Three Brothers From BrandonMartin Chandler |
Author: Musk, S and Davage, M
Publisher: Red Rose Books
Rating: 3.5 stars
A question I often ask myself is whether any other field of human endeavour inspires people to write books like this one. The latest publication from Red Rose Books, as this publisher often does, strays a long way from the mainstream of cricketing history, and in doing so proves once again just why some of us find cricket literature so fascinating.
The three brothers referenced in the title are Basil, Rodney and Desmond Rought-Rought. The surname is one that will ring a few bells for some, but probably nothing more. The brevity of the brothers’ First Class careers is the reason for that, and the explanation why they have left no lasting imprint in the game’s record books.
Their story begins with a look back at an interesting family history which culminated in the brothers’ father heading a successful furrier’s business. It is a business which would have been socially unacceptable today, but in any event was brought to its knees in the 1950s when disease decimated the European rabbit population, but by then it had, as far as cricket is concerned, served its purpose.
The brothers’ father was a great cricket enthusiast and whilst not a gifted player himself his success in business enabled him to start a cricket team in Brandon, a small market town in Suffolk close to its border with Norfolk. Having done so he went on to engage the services of former England fast bowler Bill Hitch to coach his three sons. Those seeds sown when all three boys showed an aptitude for the game the business permitted them to play extensively as amateurs through the late 1920s and the 1930s.
Basil, the eldest, was a batsman who very rarely turned his arm over, but Rodney and Desmond were both all-rounders, Rodney primarily a bowler but a useful batsman nonetheless. The two younger brothers went to Cambridge and for that reason each had one season in which they made a number of First Class appearances for the University.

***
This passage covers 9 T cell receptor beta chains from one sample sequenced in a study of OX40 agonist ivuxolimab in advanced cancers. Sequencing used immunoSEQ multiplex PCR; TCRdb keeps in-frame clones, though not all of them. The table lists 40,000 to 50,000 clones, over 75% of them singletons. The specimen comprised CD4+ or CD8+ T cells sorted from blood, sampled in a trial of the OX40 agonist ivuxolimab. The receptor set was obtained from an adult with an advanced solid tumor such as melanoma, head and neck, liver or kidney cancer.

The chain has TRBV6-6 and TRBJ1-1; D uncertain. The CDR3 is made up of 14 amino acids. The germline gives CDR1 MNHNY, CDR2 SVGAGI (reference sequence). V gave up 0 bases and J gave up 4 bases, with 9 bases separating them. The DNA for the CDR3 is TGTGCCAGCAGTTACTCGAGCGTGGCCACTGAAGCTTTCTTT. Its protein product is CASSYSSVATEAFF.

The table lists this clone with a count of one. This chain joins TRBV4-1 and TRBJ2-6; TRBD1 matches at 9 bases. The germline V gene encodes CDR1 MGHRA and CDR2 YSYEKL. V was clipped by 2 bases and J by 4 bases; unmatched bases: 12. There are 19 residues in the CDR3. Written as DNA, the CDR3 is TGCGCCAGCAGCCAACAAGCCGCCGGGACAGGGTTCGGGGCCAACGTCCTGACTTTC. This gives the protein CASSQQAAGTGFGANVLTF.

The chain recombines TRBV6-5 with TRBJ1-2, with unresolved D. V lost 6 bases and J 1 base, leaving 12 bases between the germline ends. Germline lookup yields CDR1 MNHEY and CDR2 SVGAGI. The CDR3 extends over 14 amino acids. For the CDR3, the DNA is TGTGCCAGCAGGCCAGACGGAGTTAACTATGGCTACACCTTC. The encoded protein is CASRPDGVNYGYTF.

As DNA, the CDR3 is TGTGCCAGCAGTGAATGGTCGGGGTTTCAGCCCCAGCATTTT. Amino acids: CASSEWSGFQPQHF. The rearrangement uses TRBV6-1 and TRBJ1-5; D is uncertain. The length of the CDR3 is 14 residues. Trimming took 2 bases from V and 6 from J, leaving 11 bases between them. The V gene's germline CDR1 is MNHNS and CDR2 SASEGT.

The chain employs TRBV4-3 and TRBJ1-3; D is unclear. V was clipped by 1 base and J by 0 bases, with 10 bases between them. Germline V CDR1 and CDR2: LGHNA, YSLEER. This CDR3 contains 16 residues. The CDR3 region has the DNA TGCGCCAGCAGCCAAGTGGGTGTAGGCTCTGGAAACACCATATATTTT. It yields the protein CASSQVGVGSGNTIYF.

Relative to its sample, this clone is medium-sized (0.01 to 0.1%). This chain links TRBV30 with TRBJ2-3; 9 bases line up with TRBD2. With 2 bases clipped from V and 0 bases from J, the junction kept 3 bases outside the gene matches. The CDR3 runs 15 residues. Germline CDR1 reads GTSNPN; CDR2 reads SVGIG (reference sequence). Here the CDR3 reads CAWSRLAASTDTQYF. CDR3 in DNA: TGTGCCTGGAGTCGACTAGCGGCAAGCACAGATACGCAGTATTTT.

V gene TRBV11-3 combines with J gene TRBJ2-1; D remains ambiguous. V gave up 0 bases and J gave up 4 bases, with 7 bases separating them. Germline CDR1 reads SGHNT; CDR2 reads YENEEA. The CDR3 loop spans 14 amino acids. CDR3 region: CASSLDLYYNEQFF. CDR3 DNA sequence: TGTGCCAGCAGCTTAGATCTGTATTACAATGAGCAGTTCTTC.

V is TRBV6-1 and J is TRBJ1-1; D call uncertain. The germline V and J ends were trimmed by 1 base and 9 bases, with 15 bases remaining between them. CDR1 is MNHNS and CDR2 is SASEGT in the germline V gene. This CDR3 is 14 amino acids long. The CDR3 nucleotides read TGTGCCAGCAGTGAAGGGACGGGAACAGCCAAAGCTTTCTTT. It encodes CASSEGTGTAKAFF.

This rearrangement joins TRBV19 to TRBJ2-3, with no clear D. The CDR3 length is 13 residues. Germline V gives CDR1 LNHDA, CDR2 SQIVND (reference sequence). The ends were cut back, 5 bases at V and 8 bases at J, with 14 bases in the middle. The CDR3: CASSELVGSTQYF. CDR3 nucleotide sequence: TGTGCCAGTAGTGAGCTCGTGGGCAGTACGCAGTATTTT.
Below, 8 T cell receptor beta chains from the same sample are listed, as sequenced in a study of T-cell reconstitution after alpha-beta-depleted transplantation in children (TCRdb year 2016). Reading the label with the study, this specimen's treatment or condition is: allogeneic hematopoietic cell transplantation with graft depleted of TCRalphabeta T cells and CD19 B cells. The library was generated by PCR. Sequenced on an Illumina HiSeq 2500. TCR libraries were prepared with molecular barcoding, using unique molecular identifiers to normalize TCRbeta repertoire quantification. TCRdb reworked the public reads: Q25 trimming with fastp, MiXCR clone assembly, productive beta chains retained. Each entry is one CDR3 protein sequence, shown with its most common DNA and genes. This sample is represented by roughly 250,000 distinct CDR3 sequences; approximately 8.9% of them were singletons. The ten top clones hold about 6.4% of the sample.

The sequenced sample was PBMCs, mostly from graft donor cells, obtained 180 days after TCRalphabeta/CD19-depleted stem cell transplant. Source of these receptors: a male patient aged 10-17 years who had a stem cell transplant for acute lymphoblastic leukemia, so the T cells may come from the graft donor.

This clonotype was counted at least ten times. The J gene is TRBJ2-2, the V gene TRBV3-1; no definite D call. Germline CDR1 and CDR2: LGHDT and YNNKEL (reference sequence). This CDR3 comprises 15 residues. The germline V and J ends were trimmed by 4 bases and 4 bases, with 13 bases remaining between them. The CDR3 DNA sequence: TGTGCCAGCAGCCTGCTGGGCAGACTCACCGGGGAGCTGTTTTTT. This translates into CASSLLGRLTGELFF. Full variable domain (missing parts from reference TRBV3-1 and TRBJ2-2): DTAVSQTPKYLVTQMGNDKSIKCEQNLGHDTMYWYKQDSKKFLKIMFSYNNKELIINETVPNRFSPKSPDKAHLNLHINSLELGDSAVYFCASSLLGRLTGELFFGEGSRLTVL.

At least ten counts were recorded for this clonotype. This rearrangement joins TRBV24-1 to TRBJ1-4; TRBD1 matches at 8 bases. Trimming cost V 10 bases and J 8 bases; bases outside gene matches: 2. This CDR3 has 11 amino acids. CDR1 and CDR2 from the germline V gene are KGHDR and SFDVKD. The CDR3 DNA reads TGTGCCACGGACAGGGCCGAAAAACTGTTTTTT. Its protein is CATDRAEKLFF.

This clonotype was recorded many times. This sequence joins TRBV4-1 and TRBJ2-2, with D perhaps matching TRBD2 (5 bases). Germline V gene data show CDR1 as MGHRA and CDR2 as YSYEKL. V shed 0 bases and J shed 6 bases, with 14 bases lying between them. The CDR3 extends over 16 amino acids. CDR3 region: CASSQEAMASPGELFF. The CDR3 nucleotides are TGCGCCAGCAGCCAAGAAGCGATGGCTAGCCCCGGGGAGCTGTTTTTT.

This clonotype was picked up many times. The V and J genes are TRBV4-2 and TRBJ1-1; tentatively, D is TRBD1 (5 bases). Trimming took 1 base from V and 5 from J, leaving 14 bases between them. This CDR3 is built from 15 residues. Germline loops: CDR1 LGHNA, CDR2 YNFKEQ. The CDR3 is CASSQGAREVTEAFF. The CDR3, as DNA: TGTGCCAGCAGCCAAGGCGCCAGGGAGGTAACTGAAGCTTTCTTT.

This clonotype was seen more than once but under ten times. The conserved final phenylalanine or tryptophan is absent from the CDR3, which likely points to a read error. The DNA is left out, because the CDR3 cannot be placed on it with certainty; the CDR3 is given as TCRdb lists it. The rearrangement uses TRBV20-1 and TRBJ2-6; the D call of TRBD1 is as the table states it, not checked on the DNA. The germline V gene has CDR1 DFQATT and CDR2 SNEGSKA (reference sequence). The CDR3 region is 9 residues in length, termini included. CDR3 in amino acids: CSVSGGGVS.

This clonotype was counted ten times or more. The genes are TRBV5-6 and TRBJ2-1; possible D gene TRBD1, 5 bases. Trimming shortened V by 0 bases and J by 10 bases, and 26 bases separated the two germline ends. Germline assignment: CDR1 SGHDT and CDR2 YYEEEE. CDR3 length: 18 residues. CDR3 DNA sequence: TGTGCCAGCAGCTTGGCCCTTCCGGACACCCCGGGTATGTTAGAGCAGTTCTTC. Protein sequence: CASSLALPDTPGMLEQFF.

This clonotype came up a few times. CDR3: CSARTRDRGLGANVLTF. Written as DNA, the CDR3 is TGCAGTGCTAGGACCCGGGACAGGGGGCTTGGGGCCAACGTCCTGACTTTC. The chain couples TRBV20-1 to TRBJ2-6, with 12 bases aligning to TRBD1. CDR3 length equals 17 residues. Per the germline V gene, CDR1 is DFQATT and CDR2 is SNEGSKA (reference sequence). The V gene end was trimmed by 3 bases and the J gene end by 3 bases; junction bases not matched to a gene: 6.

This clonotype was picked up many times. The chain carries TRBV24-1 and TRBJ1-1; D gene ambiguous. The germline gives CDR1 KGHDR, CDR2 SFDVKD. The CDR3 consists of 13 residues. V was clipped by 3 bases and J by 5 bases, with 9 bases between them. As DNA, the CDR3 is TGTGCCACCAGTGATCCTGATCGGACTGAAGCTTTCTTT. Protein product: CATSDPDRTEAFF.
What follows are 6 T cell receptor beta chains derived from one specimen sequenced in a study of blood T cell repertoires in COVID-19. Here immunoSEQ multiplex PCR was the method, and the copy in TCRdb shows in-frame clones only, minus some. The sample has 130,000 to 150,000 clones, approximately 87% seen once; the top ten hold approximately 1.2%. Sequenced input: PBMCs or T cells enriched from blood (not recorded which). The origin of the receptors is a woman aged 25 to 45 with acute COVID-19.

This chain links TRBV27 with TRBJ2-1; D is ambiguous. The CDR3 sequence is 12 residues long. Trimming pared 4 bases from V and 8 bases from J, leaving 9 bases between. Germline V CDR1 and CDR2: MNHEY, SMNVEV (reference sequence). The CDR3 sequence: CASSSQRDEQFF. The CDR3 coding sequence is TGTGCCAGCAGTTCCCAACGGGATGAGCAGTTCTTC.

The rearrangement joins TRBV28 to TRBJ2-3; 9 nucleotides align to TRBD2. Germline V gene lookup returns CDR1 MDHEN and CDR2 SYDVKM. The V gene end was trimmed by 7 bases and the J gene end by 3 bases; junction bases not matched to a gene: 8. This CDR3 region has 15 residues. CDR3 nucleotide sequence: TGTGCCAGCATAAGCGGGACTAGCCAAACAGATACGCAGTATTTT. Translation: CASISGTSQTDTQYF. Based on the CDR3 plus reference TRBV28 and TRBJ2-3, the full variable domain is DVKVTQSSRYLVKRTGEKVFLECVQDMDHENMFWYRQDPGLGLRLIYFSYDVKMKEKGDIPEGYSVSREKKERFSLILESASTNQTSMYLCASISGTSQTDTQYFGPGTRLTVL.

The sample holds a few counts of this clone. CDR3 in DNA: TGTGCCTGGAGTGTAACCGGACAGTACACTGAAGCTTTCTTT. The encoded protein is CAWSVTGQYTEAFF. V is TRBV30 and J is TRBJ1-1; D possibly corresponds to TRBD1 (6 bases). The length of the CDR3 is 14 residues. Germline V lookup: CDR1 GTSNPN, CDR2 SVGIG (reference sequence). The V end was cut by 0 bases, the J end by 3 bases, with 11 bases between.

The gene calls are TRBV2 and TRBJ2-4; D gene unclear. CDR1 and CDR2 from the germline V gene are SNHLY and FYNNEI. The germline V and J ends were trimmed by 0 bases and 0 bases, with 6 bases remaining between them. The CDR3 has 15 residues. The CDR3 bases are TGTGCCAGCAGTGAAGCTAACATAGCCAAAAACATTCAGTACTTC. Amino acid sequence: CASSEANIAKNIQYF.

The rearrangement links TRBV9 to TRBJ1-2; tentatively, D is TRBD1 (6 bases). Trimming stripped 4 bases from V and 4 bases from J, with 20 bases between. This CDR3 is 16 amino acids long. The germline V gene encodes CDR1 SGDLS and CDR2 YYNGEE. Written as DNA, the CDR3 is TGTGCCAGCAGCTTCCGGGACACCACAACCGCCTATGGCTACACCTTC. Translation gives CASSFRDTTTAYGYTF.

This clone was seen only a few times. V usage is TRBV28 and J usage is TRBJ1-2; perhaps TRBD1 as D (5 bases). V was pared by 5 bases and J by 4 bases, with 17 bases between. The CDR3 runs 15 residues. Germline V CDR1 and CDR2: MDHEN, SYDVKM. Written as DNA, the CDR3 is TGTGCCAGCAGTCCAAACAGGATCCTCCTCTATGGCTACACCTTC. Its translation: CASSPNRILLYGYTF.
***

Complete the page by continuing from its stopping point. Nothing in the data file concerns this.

Primarily the brothers played their cricket in the Minor Counties Championship for Norfolk, the three of them often playing together. They also turned out on the First Class field occasionally for representative Minor County sides or for scratch elevens that played occasional First Class fixtures, generally against the Universities.
The question of just how good the brothers were is, given that lack of First Class experience or coverage of their exploits in the national press, a tantalising one. The suspicion must be that all three, particularly Rodney the bowler would, with regular appearances in the First Class game, have established themselves and the press reports the authors have located, and the statistics they have put together, would certainly support that.
There is also plenty of interest in the brothers’ lives outside the game. In time Basil and Rodney were to run the family business. Desmond on the other hand seems to have been a very different character, never playing a major role in the business and, when the Second World War began, persuading a Conscientious Objectors’ Tribunal that he should not have to undertake military service. A contemporary press report of the hearing forms an interesting appendix.
All in all Three Brothers From Brandon is a fascinating glimpse at the lives and times of a brotherhood very much of its time. The only slight frustration is that the book is an extended monograph rather than a full biography. The brothers died in 1995, 1979 and 1970 respectively, but they were not the last of their line. Whilst Basil had no children Rodney had four and Desmond, to add to the intrigue about him, either two, three or four. Given the obvious diligence with which Musk and Davage have carried out their research I can only assume that the descendants either wouldn’t or couldn’t help with any further information, which is a great shame given what we know of the lives their forebears led.